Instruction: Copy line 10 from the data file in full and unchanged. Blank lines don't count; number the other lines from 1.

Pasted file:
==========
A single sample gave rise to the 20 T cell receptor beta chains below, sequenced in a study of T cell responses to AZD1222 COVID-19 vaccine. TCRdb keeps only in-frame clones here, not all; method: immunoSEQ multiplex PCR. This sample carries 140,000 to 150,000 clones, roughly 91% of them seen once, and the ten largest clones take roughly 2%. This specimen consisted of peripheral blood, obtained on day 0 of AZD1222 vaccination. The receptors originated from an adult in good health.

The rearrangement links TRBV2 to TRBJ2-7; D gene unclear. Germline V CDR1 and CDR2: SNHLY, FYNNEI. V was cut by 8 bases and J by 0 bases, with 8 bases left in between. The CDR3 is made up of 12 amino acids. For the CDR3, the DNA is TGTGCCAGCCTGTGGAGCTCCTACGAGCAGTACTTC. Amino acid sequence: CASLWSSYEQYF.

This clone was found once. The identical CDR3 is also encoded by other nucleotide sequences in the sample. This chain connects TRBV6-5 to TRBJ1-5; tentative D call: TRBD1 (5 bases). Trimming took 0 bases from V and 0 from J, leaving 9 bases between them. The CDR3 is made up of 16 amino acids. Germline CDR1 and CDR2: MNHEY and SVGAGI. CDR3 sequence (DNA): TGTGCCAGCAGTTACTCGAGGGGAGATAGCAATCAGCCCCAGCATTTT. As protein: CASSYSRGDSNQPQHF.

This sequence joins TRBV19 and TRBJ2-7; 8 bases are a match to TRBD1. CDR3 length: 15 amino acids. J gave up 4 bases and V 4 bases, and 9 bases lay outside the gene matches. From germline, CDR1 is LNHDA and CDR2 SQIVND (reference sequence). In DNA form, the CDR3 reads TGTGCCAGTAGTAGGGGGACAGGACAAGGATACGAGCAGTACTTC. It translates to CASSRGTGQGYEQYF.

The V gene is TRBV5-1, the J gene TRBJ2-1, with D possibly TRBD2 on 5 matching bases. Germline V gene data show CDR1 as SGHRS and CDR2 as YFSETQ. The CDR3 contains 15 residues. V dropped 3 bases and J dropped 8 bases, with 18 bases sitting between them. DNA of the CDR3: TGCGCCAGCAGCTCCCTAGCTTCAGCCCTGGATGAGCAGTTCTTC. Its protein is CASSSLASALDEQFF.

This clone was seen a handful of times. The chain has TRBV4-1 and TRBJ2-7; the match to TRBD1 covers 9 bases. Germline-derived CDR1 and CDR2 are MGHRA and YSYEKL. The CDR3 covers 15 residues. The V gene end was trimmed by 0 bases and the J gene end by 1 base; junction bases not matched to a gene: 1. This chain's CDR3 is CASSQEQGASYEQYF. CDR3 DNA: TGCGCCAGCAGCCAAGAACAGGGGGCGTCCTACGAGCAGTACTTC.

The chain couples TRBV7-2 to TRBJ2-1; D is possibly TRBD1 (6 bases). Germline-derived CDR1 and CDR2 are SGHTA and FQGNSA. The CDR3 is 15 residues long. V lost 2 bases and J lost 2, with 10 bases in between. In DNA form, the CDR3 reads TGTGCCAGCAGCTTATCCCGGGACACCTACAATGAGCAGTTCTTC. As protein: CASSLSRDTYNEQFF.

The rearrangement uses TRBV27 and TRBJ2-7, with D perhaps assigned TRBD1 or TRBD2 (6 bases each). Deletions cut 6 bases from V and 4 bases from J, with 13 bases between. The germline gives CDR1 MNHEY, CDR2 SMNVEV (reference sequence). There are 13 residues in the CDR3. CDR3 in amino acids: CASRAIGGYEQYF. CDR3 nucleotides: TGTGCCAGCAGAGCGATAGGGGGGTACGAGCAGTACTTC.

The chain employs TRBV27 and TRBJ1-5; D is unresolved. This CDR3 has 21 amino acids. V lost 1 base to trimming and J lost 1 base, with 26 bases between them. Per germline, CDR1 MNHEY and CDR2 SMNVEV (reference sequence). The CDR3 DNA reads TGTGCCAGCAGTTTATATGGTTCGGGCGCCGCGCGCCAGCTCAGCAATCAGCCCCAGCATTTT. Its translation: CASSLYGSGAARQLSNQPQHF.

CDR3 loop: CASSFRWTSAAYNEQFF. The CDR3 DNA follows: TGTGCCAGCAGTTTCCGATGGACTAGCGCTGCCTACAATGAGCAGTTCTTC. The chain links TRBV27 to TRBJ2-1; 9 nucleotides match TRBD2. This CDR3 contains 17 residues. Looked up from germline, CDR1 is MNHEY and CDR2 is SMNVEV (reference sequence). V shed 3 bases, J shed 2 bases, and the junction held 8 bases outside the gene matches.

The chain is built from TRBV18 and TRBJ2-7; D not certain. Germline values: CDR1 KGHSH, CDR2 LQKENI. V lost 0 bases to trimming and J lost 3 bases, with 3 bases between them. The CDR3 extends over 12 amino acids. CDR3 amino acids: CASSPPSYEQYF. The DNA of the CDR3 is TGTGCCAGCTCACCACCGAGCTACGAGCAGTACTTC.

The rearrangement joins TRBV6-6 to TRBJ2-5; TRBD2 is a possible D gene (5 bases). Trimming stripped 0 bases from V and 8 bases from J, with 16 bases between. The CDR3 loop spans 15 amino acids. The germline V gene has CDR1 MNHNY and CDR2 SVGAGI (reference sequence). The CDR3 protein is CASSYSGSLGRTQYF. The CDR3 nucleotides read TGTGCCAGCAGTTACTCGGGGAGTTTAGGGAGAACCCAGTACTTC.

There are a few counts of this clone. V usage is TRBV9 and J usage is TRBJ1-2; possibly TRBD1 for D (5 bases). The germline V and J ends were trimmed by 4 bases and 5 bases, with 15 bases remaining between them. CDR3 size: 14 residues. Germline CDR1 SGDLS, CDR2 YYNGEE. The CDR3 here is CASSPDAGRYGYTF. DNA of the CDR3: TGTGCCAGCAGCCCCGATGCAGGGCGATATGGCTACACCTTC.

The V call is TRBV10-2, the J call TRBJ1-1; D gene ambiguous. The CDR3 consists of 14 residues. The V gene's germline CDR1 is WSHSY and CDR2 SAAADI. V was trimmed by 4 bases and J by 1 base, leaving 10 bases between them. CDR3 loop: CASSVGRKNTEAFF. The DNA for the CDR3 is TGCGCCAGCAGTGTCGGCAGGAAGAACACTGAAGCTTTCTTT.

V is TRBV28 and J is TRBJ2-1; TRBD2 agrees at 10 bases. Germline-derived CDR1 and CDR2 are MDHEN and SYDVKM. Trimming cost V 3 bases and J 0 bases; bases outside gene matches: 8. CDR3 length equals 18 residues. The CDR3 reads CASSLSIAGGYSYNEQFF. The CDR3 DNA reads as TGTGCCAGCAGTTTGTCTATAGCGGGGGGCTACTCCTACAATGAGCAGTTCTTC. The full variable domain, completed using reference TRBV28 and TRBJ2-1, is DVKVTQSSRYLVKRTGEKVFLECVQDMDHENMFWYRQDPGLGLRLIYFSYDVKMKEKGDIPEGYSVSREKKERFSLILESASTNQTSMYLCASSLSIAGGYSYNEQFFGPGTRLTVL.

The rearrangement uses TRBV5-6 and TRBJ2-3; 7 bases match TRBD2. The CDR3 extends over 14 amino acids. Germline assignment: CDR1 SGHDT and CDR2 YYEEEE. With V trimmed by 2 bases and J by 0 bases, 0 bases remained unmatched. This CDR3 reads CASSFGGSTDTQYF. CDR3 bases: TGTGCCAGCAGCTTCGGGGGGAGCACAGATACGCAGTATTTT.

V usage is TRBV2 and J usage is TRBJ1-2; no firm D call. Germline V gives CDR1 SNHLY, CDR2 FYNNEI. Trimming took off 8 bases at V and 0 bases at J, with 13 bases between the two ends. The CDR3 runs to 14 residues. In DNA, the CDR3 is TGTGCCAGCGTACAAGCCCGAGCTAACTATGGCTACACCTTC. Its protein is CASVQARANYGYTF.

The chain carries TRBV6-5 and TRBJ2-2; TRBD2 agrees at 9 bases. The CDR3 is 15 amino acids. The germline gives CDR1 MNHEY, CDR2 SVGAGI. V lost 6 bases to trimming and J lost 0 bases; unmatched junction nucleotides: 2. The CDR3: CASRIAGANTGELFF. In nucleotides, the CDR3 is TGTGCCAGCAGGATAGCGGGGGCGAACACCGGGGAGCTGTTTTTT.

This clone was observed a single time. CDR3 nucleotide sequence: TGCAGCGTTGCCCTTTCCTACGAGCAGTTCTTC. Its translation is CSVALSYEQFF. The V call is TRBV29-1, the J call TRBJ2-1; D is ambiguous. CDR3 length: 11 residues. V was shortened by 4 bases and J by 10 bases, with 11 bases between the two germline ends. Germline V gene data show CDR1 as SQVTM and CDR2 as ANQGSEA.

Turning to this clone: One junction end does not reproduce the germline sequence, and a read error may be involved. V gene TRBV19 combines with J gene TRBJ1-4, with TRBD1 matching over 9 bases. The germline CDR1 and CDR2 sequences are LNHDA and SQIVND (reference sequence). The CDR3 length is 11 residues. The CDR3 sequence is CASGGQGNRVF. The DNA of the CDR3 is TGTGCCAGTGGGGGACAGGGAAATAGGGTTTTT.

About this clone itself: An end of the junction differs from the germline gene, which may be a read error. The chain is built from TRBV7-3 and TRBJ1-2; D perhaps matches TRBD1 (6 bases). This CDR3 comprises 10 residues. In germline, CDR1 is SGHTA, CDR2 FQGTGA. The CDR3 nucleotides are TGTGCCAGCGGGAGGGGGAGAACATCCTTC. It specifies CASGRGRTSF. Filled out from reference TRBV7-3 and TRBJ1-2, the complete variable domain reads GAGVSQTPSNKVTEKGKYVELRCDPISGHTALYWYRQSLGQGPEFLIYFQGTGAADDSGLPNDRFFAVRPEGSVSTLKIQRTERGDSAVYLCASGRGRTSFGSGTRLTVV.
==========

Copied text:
CDR3 loop: CASSFRWTSAAYNEQFF. The CDR3 DNA follows: TGTGCCAGCAGTTTCCGATGGACTAGCGCTGCCTACAATGAGCAGTTCTTC. The chain links TRBV27 to TRBJ2-1; 9 nucleotides match TRBD2. This CDR3 contains 17 residues. Looked up from germline, CDR1 is MNHEY and CDR2 is SMNVEV (reference sequence). V shed 3 bases, J shed 2 bases, and the junction held 8 bases outside the gene matches.